SOA - Reach Extension 100G LR4 Metro Network

SOA - Simple Reach Extension for 100G LR4 Based Metro Network

Introduction


Before the introduction of optical amplifiers, reach extension was achieved via repeaters or regenerators. A regenerator is also called optical-electrical-optical (OEO) device since it converts the optical signal to an electrical signal, processes this signal (re-amplify, reshape and retime) and then converts back to an optical signal so that the signal can then cover longer distances. This process is not only expensive but also restricts the useable optical bandwidth due to the limitations of the electronics. 

The introduction of optical amplifiers in the 1990s conquered the regenerator technology and opened doors to the WDM technology. There are various types of optical amplifiers depending on the technique of amplifying, namely SOA (semiconductor optical amplifier), EDFA and Raman amplifier.
In this paper we delve in deeper into the SOA technology and look into its form-factor independent niche application with 100G LR4 Ethernet for metro networks. 

100G LR4 Amplification via SOA


For applications beyond 10km, 100GBASE-ER4 Ethernet was proposed which has transmission reach specified up to 40km. The ER4 transceiver can be manufactured by either using a SOA or an avalanche photo-detector (APD) at the receiver subassembly inside the transceiver to achieve better receiver sensitivity and increase the power budget. Commercial ER4 transceiver is available in CFP and CFP2 form-factors. However, because of the power and space limitation of smaller form-factors, 100G ER4 transceiver is not possible and therefore not available in CFP4 or QSFP28 form-factors. Additionally, the switches and routers have started to transition to high-density QSFP28 ports to maximize the capacity and minimize space, power dissipation and finally cost. This effectively makes ER4 transceivers uninteresting for such a system.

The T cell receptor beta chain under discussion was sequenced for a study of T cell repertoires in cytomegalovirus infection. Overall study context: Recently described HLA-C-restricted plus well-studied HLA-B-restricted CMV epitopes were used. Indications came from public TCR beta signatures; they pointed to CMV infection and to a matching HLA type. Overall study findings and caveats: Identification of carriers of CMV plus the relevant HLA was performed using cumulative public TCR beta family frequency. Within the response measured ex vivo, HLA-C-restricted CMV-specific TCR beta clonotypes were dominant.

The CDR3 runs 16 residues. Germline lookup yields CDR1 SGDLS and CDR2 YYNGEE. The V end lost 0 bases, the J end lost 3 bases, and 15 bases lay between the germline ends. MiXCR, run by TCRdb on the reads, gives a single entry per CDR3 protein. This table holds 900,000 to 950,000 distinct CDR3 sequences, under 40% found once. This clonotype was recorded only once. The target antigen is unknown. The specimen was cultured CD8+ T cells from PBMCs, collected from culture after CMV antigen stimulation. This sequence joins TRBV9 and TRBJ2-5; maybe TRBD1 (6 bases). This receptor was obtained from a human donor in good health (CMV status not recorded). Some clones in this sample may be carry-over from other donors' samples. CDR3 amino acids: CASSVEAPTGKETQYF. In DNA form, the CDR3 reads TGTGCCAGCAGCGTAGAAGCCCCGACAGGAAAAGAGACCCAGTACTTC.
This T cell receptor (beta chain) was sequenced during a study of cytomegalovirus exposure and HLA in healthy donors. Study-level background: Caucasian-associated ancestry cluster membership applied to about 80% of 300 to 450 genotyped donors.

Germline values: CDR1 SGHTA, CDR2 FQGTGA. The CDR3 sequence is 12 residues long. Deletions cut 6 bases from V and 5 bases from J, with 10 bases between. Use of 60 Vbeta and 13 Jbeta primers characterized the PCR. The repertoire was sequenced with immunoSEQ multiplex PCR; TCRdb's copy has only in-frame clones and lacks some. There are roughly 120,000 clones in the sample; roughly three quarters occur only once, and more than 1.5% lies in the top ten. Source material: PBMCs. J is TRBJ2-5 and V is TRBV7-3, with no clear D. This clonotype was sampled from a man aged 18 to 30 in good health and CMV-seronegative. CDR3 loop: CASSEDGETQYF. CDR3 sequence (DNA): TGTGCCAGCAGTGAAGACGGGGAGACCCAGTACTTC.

As depicted in Figure 3, the SOA is used as an optical pre-amplifier, i.e., it is used in front of the receiver to boost the incoming weak signal. For such a scenario, external amplification of the 100G LR4 signal presents as an optimal solution when longer distances (>10km) is desired. This would not only serve the purpose of amplification, but would also inherently enjoy the independence on the transceiver form-factor and switch port type. The 100G LR4 transceiver is available in different form-factors as depicted in Figure 3 (lower portion). It can be seen that LR4 transceivers are also available in smaller packages of CFP4 and QSFP28.

SOA presents itself as an easy plug and play alternative and because of its unique property of high integration; it can be developed in high-density line-cards. Since the 100G LR4 transceivers in different form-factors actually have subtle differences in the actual reach, the pump current of the amplifier needs to be changed to adjust the gain to satisfy the same application. With a simple addition of the SOA, the reach of the 100G LR4 CFP can be easily extended to approximately 40km. 

Conclusion


A semiconductor optical amplifier (SOA) is a simple plug-and-play reach extension solution for applications where 100GBASE LR4 Ethernet has been deployed and requires transmission reach up to 40km. 

External amplification using a SOA is independent of the 100G LR4 transceiver form-factors and supports pay-as-you-grow model to augment the existing 10Gbps DWDM services with additional 100Gbps service running over metro distances.
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